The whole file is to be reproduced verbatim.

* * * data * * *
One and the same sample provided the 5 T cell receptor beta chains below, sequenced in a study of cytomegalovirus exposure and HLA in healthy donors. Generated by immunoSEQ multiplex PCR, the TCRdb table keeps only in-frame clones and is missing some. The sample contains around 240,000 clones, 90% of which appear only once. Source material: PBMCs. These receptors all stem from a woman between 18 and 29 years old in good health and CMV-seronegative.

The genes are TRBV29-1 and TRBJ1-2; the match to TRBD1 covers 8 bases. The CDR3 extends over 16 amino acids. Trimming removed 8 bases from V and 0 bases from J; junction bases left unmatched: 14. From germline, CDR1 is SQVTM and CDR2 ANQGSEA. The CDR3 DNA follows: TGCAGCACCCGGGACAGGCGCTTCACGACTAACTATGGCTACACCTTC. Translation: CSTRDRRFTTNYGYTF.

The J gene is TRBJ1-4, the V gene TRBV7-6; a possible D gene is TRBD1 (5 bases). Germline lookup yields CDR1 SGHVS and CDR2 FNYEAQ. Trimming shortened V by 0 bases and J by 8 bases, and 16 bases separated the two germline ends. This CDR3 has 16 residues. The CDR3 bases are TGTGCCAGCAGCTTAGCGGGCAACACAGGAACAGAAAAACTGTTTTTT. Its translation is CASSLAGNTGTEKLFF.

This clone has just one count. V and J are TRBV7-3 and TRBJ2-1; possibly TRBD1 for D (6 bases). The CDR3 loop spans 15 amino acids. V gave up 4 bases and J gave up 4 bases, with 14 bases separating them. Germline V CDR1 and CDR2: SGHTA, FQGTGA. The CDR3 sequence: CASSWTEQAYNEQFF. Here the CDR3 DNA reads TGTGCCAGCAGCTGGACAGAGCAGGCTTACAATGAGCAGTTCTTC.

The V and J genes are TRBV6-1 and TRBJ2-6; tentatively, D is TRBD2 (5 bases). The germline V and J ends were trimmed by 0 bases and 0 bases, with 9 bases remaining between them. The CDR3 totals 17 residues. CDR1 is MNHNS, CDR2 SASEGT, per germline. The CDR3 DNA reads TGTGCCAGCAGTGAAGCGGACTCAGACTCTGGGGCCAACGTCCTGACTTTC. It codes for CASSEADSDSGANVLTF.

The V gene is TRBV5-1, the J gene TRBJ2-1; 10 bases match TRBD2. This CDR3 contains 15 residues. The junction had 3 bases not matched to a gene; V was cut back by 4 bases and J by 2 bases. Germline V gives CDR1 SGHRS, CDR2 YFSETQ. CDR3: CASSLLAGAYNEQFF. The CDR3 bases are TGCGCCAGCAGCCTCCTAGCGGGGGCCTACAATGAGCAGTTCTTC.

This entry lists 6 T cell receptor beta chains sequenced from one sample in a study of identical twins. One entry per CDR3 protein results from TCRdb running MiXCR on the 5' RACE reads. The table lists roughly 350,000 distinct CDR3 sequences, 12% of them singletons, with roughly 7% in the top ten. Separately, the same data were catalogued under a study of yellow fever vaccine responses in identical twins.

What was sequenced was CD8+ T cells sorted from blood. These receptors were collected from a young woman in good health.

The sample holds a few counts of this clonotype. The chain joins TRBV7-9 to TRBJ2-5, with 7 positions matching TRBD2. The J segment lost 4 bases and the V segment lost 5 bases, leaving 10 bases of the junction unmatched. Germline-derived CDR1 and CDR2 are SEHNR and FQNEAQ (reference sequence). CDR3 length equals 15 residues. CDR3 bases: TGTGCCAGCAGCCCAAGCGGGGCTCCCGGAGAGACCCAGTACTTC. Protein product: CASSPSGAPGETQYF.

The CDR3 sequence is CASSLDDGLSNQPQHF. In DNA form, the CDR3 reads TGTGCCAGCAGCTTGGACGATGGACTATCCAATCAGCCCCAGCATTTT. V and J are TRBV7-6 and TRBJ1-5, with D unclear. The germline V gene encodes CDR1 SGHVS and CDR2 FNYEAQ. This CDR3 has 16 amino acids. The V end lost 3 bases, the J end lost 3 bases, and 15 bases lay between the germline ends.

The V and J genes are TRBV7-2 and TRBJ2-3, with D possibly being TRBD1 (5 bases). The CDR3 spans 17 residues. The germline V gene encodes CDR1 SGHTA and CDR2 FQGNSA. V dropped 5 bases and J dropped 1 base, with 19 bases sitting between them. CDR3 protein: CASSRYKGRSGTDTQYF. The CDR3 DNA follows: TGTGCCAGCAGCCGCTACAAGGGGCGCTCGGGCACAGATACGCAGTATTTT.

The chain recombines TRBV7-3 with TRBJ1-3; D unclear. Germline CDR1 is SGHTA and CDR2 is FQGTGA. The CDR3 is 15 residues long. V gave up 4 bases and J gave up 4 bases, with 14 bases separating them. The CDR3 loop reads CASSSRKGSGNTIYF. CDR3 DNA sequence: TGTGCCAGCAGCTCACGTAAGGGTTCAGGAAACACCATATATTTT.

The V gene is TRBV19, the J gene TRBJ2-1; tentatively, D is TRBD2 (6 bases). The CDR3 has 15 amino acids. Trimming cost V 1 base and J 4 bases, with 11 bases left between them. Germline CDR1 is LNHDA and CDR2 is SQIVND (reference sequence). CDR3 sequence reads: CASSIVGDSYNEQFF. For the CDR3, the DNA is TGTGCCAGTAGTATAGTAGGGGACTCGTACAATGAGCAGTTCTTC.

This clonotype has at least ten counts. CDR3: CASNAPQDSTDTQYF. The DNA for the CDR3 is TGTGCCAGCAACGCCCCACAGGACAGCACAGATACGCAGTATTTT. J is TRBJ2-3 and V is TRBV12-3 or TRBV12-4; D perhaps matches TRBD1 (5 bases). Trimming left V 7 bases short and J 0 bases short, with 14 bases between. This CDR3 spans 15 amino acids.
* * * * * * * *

One and the same sample provided the 5 T cell receptor beta chains below, sequenced in a study of cytomegalovirus exposure and HLA in healthy donors. Generated by immunoSEQ multiplex PCR, the TCRdb table keeps only in-frame clones and is missing some. The sample contains around 240,000 clones, 90% of which appear only once. Source material: PBMCs. These receptors all stem from a woman between 18 and 29 years old in good health and CMV-seronegative.

The genes are TRBV29-1 and TRBJ1-2; the match to TRBD1 covers 8 bases. The CDR3 extends over 16 amino acids. Trimming removed 8 bases from V and 0 bases from J; junction bases left unmatched: 14. From germline, CDR1 is SQVTM and CDR2 ANQGSEA. The CDR3 DNA follows: TGCAGCACCCGGGACAGGCGCTTCACGACTAACTATGGCTACACCTTC. Translation: CSTRDRRFTTNYGYTF.

The J gene is TRBJ1-4, the V gene TRBV7-6; a possible D gene is TRBD1 (5 bases). Germline lookup yields CDR1 SGHVS and CDR2 FNYEAQ. Trimming shortened V by 0 bases and J by 8 bases, and 16 bases separated the two germline ends. This CDR3 has 16 residues. The CDR3 bases are TGTGCCAGCAGCTTAGCGGGCAACACAGGAACAGAAAAACTGTTTTTT. Its translation is CASSLAGNTGTEKLFF.

This clone has just one count. V and J are TRBV7-3 and TRBJ2-1; possibly TRBD1 for D (6 bases). The CDR3 loop spans 15 amino acids. V gave up 4 bases and J gave up 4 bases, with 14 bases separating them. Germline V CDR1 and CDR2: SGHTA, FQGTGA. The CDR3 sequence: CASSWTEQAYNEQFF. Here the CDR3 DNA reads TGTGCCAGCAGCTGGACAGAGCAGGCTTACAATGAGCAGTTCTTC.

The V and J genes are TRBV6-1 and TRBJ2-6; tentatively, D is TRBD2 (5 bases). The germline V and J ends were trimmed by 0 bases and 0 bases, with 9 bases remaining between them. The CDR3 totals 17 residues. CDR1 is MNHNS, CDR2 SASEGT, per germline. The CDR3 DNA reads TGTGCCAGCAGTGAAGCGGACTCAGACTCTGGGGCCAACGTCCTGACTTTC. It codes for CASSEADSDSGANVLTF.

The V gene is TRBV5-1, the J gene TRBJ2-1; 10 bases match TRBD2. This CDR3 contains 15 residues. The junction had 3 bases not matched to a gene; V was cut back by 4 bases and J by 2 bases. Germline V gives CDR1 SGHRS, CDR2 YFSETQ. CDR3: CASSLLAGAYNEQFF. The CDR3 bases are TGCGCCAGCAGCCTCCTAGCGGGGGCCTACAATGAGCAGTTCTTC.

This entry lists 6 T cell receptor beta chains sequenced from one sample in a study of identical twins. One entry per CDR3 protein results from TCRdb running MiXCR on the 5' RACE reads. The table lists roughly 350,000 distinct CDR3 sequences, 12% of them singletons, with roughly 7% in the top ten. Separately, the same data were catalogued under a study of yellow fever vaccine responses in identical twins.

What was sequenced was CD8+ T cells sorted from blood. These receptors were collected from a young woman in good health.

The sample holds a few counts of this clonotype. The chain joins TRBV7-9 to TRBJ2-5, with 7 positions matching TRBD2. The J segment lost 4 bases and the V segment lost 5 bases, leaving 10 bases of the junction unmatched. Germline-derived CDR1 and CDR2 are SEHNR and FQNEAQ (reference sequence). CDR3 length equals 15 residues. CDR3 bases: TGTGCCAGCAGCCCAAGCGGGGCTCCCGGAGAGACCCAGTACTTC. Protein product: CASSPSGAPGETQYF.

The CDR3 sequence is CASSLDDGLSNQPQHF. In DNA form, the CDR3 reads TGTGCCAGCAGCTTGGACGATGGACTATCCAATCAGCCCCAGCATTTT. V and J are TRBV7-6 and TRBJ1-5, with D unclear. The germline V gene encodes CDR1 SGHVS and CDR2 FNYEAQ. This CDR3 has 16 amino acids. The V end lost 3 bases, the J end lost 3 bases, and 15 bases lay between the germline ends.

The V and J genes are TRBV7-2 and TRBJ2-3, with D possibly being TRBD1 (5 bases). The CDR3 spans 17 residues. The germline V gene encodes CDR1 SGHTA and CDR2 FQGNSA. V dropped 5 bases and J dropped 1 base, with 19 bases sitting between them. CDR3 protein: CASSRYKGRSGTDTQYF. The CDR3 DNA follows: TGTGCCAGCAGCCGCTACAAGGGGCGCTCGGGCACAGATACGCAGTATTTT.

The chain recombines TRBV7-3 with TRBJ1-3; D unclear. Germline CDR1 is SGHTA and CDR2 is FQGTGA. The CDR3 is 15 residues long. V gave up 4 bases and J gave up 4 bases, with 14 bases separating them. The CDR3 loop reads CASSSRKGSGNTIYF. CDR3 DNA sequence: TGTGCCAGCAGCTCACGTAAGGGTTCAGGAAACACCATATATTTT.

The V gene is TRBV19, the J gene TRBJ2-1; tentatively, D is TRBD2 (6 bases). The CDR3 has 15 amino acids. Trimming cost V 1 base and J 4 bases, with 11 bases left between them. Germline CDR1 is LNHDA and CDR2 is SQIVND (reference sequence). CDR3 sequence reads: CASSIVGDSYNEQFF. For the CDR3, the DNA is TGTGCCAGTAGTATAGTAGGGGACTCGTACAATGAGCAGTTCTTC.

This clonotype has at least ten counts. CDR3: CASNAPQDSTDTQYF. The DNA for the CDR3 is TGTGCCAGCAACGCCCCACAGGACAGCACAGATACGCAGTATTTT. J is TRBJ2-3 and V is TRBV12-3 or TRBV12-4; D perhaps matches TRBD1 (5 bases). Trimming left V 7 bases short and J 0 bases short, with 14 bases between. This CDR3 spans 15 amino acids.